Warner Bros. Discovery condemned an apparent threat against “Harry Potter” author J.K. Rowling in a statement Sunday, saying it supports “freedom of expression.”
Rowling shared a screenshot Saturday of a reply to her tweet wishing fellow author Salman Rushdie well after a man stabbed him in the neck at a New York lecture hall Friday. She wrote that she felt “sick” over Rushdie’s being attacked and that she hoped he would recover.
A user responded, “Don’t worry you are next.”
Rowling said her report of the tweet determined that “no violations” were found, and she shared a screenshot of the message from Twitter. Others shared that they had reported the tweet and that Twitter had substantiated that its community guidelines were violated.
Warner Bros. Discovery, which has the rights to Rowling’s “Harry Potter” franchise, said it stands with her and all authors’ rights to express themselves.
“WBD believes in freedom of expression, peaceful discourse and supporting those who offer their views in the public arena,” the company said. “Our thoughts are with Sir Salman Rushdie and his family following the senseless act of violence in New York.”
It does not appear that the user's tweet is still online, and Twitter did not immediately respond to a request for comment Sunday.
Rushdie’s agent said Sunday that he was off a ventilator and on the “road to recovery” after he was stabbed in the neck Friday morning at the Chautauqua Institution. He has been the subject of threats for decades, after his controversial novel “The Satanic Verses” drew the ire of some Muslims and was banned in Iran.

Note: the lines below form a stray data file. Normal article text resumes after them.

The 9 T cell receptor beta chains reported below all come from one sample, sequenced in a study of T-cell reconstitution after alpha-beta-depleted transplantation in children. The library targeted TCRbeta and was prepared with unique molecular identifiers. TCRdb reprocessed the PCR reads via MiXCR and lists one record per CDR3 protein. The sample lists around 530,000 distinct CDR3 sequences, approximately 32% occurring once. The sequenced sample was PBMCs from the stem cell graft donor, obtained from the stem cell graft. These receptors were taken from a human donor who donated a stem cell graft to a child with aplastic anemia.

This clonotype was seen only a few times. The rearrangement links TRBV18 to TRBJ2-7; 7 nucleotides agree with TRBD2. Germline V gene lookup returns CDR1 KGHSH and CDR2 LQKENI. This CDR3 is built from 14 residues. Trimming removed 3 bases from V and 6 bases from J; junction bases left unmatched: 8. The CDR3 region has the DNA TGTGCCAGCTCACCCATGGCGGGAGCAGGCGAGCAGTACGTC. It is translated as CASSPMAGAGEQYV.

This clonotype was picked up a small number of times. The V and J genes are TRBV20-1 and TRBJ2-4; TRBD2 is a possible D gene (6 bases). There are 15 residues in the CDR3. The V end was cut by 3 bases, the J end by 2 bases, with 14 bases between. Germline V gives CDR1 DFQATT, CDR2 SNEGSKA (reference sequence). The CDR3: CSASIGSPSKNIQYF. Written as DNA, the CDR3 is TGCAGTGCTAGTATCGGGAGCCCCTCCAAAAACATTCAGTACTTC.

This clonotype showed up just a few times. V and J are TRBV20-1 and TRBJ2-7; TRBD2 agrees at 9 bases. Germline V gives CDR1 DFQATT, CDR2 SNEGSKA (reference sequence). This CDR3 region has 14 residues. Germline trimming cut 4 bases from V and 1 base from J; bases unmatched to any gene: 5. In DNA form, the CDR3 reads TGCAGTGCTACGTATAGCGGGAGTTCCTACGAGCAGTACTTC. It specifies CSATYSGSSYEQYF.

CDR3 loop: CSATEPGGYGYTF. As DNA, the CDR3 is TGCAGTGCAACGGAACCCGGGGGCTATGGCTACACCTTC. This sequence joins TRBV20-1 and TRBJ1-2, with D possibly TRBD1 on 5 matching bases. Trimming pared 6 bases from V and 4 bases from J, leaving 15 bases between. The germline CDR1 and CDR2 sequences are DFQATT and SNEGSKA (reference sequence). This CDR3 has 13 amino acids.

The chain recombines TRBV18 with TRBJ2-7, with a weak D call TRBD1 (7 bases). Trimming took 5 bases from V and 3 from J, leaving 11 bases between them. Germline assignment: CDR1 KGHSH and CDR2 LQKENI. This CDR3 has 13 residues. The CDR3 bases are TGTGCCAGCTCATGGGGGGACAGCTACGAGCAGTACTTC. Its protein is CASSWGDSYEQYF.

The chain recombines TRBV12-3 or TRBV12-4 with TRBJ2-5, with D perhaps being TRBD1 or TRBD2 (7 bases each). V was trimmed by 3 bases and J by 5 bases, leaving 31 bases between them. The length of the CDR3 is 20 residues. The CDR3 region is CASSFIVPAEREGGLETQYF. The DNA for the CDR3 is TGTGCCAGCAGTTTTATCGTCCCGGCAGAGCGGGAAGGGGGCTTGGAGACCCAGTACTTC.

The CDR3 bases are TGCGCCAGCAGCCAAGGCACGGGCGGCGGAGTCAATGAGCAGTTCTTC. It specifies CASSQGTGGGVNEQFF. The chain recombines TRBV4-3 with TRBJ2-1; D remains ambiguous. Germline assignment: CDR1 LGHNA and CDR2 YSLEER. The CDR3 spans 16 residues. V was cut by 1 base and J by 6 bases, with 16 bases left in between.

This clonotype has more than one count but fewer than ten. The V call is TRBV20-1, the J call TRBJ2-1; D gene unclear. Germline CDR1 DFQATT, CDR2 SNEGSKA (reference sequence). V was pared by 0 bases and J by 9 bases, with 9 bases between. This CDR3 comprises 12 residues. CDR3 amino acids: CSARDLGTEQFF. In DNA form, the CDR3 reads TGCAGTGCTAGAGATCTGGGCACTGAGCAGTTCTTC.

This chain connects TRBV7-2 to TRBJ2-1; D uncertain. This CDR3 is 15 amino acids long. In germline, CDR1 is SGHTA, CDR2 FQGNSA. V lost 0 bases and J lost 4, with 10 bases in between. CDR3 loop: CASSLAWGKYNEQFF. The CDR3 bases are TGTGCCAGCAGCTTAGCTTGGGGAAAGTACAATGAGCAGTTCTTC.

Police identified the stabbing suspect as Hadi Matar, 24, of Fairview, New Jersey. A preliminary review of his social media accounts shows he had sympathies for Shia extremism and Iran’s Islamic Revolutionary Guard Corps, a law enforcement official with direct knowledge of the investigation said.
It is unclear what motivated the Twitter user’s apparent threat against Rowling, who has been criticized heavily in recent years for her views about transgender women, with many people calling her a “TERF,” or a trans-exclusionary radical feminist. Some have also criticized some of her famed “Harry Potter” characters as problematic, including goblin bankers who embody antisemitic stereotypes.
This story originally appeared on NBCNews.com.